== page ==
Secondly, while the cooling of hot, fast-traveling microparticles in liquid HC explains the formation of the graphitic shell and the degree of graphitization gradient found within the shell, it does not fully account for the formation of carbon nano-onions. The size of these nanostructures is surprisingly constant, ranging between 80 and 90 nm. This might exclude the formation by the collection of carbon vapor around a C60 seed30,35, which would lead to a broader size distribution. The formation of nano-onions, as well as a larger-than-the-core separated shell, can be explained by the presence of vortices during flow separation (detachment of the flow from the surface of the object). Such a phenomenon is commonly reported in fluid dynamics within the wake of a flow (Reynolds number, Re > 10) passing a spherical object36,37,38. In this flow past a spheroid fluid dynamics problem (see Figure S5), the ratio between the shell and the particle sizes (when the thermal shrinkage is neglected) enables the determination of Re. This latter is defined as Re \(= \rho uL/\mu\), where \(\rho\) and μ are the HC density and dynamic viscosity, respectively, L is the particle diameter and u the fluid velocity (relative to the particle). Assuming that the HC solution is at ambient temperature and atmospheric pressure, with \(\rho\) = 779 kg m–3 and \(\mu\) = 1 × 10–3 Pa s, the particle velocity with respect to a static fluid can be estimated, once Re is known. Additionally, considering that vortices and flow separation appear around Re = 2439, it leads to an estimation of the particle velocity around \(u\) = 72 m s−1. The real value is obviously not trivial to assess, owing to the non-spherical shape of the particle and the assumptions made. More generally, the determination of a precise value would require a complex model that combines thermodynamics, fluid dynamics, and plasma physics, which is beyond the scope of this study. Nonetheless, the observation of nano-onions strongly implies the existence of vortices at the nanoscale and may improve the understanding of flow separation at the micro/nano-scale. Such phenomena are of particular interest regarding, for example, the study of microscale ocean geology40. This is especially true considering that current experimental techniques such as micro-Particle Image Velocimetry41 and microscale synthetic schlieren42 are limited to particle diameters above 10 to 150 µm, which are far larger than the particles observed in our study.

Reflection on the graphitic shells

Regarding the C-shell encircling the microparticles, the degree of graphitization of the shell formed in toluene has been observed to be the greatest. We report an integrated (002) peak centered around 0.337 nm (Fig. 2d), while the shells formed in heptane and cyclohexane show values around 0.344 and 0.348 nm for graphite d002, respectively. Note that these values are not trivial to analyze since the SAED carried out in Fig. 4 (cyclohexane) also contains numerous onions with a weak degree of graphitization (d002 = 0.385 nm), which increases the average measured interplanar spacing. However, we believe that the number of core–shell particles found on the TEM grids is statistically too small to conclude on a link between the observed C-shell properties and the HC solution used. Indeed, degree of graphitization and the number of layers of the shells should not only depend on the features of the liquid (e.g., heat capacity, density) and the plasma (e.g., plasma volume, gas temperature), but also on the initial velocity (amplitude and direction) and temperature of the Cu particle ejected from the electrode. Further understanding of the formation kinetics of the core–shell particles requires additional investigations to report the influence of the liquid composition as well as the size, composition, and velocity/temperature of the particles.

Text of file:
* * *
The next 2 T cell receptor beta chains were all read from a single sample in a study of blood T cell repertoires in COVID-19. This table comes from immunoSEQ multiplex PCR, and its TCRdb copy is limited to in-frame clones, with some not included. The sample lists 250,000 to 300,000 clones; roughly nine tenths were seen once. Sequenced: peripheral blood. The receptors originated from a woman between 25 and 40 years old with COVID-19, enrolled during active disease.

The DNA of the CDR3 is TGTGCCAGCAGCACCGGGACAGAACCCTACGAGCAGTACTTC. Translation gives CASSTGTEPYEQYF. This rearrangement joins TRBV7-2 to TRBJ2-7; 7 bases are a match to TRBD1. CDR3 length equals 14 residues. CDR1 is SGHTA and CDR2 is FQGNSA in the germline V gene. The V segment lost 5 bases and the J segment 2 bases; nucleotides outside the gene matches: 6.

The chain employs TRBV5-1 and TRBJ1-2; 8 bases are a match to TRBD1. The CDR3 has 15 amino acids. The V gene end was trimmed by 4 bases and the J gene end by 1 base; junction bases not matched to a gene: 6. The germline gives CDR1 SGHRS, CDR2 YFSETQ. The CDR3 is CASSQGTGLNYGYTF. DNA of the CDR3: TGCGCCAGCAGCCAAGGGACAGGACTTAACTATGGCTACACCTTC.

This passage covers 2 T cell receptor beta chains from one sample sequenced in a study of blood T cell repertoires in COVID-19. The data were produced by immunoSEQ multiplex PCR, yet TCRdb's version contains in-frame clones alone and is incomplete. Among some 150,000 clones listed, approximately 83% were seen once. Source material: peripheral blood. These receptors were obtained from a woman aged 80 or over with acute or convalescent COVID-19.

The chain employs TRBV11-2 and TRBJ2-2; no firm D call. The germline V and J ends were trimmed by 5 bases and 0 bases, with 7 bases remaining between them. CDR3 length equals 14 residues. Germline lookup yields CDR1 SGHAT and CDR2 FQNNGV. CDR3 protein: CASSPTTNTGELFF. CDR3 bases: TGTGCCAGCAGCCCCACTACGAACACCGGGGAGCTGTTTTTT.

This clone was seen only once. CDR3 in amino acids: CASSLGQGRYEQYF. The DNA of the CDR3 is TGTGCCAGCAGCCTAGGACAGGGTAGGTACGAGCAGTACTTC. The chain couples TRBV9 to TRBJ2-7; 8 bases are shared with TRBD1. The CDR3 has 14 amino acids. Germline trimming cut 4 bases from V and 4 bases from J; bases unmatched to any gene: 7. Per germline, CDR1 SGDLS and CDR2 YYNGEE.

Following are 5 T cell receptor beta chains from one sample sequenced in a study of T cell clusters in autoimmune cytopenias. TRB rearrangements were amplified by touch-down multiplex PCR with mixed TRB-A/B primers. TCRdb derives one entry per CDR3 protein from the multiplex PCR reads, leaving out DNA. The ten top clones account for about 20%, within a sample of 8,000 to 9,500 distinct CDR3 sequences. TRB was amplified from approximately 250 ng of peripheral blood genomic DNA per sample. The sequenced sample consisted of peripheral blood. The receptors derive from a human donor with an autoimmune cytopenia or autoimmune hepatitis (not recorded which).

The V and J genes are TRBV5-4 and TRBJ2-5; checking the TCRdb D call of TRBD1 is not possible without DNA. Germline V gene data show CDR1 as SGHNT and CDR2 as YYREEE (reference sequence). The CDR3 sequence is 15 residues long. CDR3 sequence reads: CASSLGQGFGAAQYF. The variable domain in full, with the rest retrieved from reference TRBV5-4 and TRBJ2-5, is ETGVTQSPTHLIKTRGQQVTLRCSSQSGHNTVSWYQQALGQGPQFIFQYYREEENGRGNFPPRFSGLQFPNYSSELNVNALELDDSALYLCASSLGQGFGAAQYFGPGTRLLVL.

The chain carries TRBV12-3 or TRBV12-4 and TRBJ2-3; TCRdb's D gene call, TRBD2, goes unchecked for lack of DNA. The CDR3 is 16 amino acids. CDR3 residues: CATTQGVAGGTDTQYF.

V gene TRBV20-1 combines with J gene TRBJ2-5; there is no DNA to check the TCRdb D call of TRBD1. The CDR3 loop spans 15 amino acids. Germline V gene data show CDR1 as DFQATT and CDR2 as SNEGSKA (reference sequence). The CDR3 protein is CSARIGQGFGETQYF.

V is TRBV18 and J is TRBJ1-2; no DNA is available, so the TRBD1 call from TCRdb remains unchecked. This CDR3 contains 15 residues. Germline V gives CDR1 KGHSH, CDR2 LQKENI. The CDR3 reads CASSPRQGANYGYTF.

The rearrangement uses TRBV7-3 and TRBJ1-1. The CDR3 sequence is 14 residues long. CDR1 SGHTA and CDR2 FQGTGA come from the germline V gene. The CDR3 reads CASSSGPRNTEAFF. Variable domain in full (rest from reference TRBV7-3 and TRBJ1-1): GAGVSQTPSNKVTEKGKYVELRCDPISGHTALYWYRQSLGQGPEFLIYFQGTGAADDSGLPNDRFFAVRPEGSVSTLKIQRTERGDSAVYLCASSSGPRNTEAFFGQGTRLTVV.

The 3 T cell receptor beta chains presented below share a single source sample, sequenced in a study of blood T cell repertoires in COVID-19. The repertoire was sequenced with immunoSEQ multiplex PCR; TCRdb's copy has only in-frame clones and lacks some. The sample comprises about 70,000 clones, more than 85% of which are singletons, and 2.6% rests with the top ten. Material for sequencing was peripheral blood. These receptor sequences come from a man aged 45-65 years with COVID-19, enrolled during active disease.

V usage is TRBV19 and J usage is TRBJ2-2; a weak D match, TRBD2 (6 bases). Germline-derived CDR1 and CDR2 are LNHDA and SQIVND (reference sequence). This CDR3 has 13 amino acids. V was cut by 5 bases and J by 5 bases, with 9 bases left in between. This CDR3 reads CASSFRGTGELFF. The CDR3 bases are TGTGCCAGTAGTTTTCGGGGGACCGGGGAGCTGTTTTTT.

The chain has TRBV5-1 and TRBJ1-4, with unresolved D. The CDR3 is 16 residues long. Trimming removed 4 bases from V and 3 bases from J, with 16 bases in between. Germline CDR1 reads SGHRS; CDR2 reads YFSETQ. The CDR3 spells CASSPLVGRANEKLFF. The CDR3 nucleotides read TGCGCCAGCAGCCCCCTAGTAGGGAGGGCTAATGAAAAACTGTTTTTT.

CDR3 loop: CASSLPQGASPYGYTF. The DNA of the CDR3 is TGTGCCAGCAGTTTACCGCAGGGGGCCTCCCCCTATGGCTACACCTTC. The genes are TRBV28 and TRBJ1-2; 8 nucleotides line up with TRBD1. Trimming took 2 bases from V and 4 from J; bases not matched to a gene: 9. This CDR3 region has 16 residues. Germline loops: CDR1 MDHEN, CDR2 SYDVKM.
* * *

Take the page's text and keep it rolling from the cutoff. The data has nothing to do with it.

Sustaining spark discharges in liquid between two copper electrodes immersed in hydrocarbon liquid (toluene, cyclohexane, or heptane) produce two types of Cu-based materials: Cu NPs embedded in a carbon matrix and submicrometric Cu particles encapsulated in C-shell. The shape and size distribution of the latter particles were found to be independent of the hydrocarbon liquid. However, the Cu NPs and carbonaceous matrices in which they are embedded depend on the nature of the utilized liquid. Indeed, the nanoparticles synthesized in toluene are embedded in a highly graphitized carbon matrix, whereas the matricies of the NPs produced in heptane and cyclohexane are characterized by lower degrees of graphitization. The difference is ascribed to variations in the heat capacities of hydrocarbon gaseous phases. The size distribution of the Cu NPs is also dependent on the nature of the liquid. The smallest particles are produced in heptane. On the other hand, some of the Cu microparticles with C-shell have carbon nanoonions trapped between the core and the shell. The presence of these particles suggests that micrometric vortices may present during the ejection of hot Cu particle in liquid. To further understand the formation of these peculiar shells, complex multidisciplinary models that take particle shape, particle size, and number of graphitic layers into account must be developed.

Materials and methods

Experimental setup and protocol